Though the FDA has opted to wait for more evidence before taking action on BPA, several states including Connecticut and Minnesota have enacted their own laws banning the sale of baby bottles, sippy cups and other reusable food and drink containers that contain it. And Pennsylvania might be next.
Rep. Lawrence Curry is holding a public hearing today on BPA in baby products. Rebecca Roberts, a scientist and mother of three, is testifying in support of a ban.
"BPA needs to be regulated so that those products are no longer used in this country," said Roberts, an assistant professor of biology at Ursinus College in Collegeville, Pa. "There are alternatives; we just need to do it."
In 2007, Roberts published a first-person editorial in PLoS Biology on her experience with BPA as a scientist and a mother.
"The mother in me still waits anxiously for the regulatory agencies and the legislature to catch up with the research on BPA that the scientist in me appreciates," Roberts wrote. "I have switched my brand of sippy cups to one that doesn't contain BPA (a quick Internet search will yield many sites describing these and other BPA-free baby products).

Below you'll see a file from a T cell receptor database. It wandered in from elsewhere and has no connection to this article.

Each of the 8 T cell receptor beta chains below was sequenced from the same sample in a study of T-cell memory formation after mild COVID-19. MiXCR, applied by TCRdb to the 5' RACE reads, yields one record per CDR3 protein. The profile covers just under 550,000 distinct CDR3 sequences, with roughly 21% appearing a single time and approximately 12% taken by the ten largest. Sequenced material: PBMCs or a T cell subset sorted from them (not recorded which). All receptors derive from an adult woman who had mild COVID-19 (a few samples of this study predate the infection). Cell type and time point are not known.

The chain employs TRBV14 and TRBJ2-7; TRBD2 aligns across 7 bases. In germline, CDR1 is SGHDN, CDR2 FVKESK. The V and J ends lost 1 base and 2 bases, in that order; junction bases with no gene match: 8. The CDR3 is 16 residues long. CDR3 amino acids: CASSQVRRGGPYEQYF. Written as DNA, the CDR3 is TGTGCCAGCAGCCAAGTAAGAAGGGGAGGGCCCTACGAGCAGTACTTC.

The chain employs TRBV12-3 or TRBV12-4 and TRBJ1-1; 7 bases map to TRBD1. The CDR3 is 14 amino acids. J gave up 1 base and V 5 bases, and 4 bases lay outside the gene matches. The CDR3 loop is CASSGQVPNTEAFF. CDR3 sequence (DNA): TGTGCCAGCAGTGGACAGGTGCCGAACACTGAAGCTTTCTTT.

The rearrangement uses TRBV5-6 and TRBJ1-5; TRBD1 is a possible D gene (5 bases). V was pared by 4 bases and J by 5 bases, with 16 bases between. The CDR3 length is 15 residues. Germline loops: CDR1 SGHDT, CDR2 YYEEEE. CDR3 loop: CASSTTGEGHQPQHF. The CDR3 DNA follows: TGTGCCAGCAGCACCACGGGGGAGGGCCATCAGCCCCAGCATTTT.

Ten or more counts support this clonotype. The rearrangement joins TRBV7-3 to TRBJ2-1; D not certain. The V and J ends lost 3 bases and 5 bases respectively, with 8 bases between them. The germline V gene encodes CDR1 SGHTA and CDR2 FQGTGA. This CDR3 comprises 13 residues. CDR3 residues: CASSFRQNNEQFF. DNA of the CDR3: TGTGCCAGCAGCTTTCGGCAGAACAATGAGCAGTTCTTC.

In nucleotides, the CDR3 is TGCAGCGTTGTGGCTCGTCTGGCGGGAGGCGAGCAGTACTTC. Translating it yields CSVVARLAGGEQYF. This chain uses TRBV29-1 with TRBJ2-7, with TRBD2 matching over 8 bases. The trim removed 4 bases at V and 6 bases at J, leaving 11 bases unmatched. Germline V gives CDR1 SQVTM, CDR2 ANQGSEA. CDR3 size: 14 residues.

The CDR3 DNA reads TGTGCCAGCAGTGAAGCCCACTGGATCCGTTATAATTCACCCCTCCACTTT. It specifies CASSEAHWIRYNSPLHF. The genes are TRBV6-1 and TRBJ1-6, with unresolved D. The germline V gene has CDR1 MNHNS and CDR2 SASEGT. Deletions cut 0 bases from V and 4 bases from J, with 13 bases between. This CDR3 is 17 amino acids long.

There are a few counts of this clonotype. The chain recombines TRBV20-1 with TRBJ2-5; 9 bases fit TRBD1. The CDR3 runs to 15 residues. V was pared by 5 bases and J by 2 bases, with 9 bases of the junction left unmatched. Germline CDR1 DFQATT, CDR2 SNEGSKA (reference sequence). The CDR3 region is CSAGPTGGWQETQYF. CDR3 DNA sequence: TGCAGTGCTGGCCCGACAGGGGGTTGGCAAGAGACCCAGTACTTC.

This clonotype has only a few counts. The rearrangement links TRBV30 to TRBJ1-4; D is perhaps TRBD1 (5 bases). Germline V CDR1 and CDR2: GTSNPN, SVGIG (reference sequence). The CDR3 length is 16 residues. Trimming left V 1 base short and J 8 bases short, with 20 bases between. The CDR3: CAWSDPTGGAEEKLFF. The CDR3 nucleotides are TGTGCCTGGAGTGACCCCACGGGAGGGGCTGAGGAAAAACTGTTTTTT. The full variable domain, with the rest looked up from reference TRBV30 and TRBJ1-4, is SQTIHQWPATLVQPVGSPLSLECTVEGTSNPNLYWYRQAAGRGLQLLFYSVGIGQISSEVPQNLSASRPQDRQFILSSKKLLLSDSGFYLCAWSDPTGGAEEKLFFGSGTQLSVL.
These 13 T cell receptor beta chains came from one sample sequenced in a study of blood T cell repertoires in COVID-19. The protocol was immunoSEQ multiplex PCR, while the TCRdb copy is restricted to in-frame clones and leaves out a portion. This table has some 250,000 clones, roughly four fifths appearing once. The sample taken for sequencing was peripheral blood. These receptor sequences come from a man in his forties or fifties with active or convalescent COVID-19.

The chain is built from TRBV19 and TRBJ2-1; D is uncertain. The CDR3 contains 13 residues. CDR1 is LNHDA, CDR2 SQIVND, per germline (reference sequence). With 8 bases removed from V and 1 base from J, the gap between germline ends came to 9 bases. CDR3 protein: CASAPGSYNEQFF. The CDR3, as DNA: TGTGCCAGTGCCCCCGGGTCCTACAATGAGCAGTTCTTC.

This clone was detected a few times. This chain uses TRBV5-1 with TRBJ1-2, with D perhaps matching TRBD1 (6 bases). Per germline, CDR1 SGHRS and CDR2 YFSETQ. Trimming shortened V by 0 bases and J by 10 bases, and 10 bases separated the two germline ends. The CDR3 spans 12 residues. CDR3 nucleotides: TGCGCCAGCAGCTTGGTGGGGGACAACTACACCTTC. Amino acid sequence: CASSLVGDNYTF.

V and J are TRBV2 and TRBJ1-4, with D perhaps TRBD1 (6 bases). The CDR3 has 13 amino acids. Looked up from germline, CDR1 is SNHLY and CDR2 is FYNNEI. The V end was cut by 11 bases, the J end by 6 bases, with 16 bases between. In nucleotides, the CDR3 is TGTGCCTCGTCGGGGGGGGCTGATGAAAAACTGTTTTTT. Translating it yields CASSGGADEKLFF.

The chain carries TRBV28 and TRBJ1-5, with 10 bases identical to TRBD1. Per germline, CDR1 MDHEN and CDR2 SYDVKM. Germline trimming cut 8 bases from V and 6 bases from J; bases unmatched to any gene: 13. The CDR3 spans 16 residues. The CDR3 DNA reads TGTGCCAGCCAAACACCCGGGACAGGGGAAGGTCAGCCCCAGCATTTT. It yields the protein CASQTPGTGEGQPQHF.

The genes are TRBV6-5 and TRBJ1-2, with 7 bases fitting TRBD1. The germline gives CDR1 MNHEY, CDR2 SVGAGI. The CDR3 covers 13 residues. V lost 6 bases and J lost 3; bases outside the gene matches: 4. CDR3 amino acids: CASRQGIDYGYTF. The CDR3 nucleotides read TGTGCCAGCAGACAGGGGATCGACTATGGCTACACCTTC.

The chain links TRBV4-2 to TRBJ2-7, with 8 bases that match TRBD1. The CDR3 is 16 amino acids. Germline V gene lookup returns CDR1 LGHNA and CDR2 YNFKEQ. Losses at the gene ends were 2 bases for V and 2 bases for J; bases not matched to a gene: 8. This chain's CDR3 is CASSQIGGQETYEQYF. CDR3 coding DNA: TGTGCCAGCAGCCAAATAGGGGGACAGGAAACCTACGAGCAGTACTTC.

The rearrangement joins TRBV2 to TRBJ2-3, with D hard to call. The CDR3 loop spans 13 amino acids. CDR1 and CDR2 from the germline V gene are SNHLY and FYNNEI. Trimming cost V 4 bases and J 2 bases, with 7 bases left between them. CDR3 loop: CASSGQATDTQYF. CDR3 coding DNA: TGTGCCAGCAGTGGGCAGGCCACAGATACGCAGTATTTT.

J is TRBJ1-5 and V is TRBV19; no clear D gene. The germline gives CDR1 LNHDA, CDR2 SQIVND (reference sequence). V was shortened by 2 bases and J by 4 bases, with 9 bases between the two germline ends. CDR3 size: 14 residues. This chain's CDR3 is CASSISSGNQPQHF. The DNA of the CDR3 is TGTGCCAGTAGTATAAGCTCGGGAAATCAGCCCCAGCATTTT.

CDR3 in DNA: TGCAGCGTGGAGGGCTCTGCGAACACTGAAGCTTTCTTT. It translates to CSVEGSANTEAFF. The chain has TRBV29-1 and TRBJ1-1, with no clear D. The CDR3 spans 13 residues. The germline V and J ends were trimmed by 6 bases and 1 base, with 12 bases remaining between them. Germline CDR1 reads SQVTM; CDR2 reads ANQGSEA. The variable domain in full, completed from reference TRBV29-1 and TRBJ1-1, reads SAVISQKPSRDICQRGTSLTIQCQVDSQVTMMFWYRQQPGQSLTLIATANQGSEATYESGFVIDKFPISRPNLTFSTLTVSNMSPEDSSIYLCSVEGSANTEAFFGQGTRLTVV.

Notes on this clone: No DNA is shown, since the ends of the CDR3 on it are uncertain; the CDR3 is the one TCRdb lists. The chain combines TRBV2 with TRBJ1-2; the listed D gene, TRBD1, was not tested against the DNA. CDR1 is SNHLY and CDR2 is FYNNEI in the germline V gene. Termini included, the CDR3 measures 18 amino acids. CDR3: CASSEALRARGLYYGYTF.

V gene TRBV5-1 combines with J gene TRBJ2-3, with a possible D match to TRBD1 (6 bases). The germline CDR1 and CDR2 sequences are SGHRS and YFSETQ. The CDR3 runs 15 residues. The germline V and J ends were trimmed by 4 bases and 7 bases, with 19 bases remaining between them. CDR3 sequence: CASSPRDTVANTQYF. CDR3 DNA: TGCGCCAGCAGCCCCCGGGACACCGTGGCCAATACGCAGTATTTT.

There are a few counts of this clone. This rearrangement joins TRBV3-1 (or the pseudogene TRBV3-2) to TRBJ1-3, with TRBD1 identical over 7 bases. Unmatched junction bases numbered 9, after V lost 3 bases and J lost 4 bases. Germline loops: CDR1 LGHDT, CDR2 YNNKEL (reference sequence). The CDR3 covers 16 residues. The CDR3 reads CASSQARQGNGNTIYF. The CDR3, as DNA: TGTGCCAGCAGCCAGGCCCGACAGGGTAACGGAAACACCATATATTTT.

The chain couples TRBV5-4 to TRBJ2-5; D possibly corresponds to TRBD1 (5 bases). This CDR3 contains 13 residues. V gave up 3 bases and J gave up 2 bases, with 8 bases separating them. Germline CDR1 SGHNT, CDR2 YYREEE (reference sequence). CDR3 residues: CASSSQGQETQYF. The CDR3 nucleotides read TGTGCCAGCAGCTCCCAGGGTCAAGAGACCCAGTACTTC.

"Nevertheless, while I feel proactive as I watch my daughter happily drink her water, I still cringe a little bit when she drops the sippy cup, toddles over to her toy bin, and starts to gnaw on her plastic turtle instead."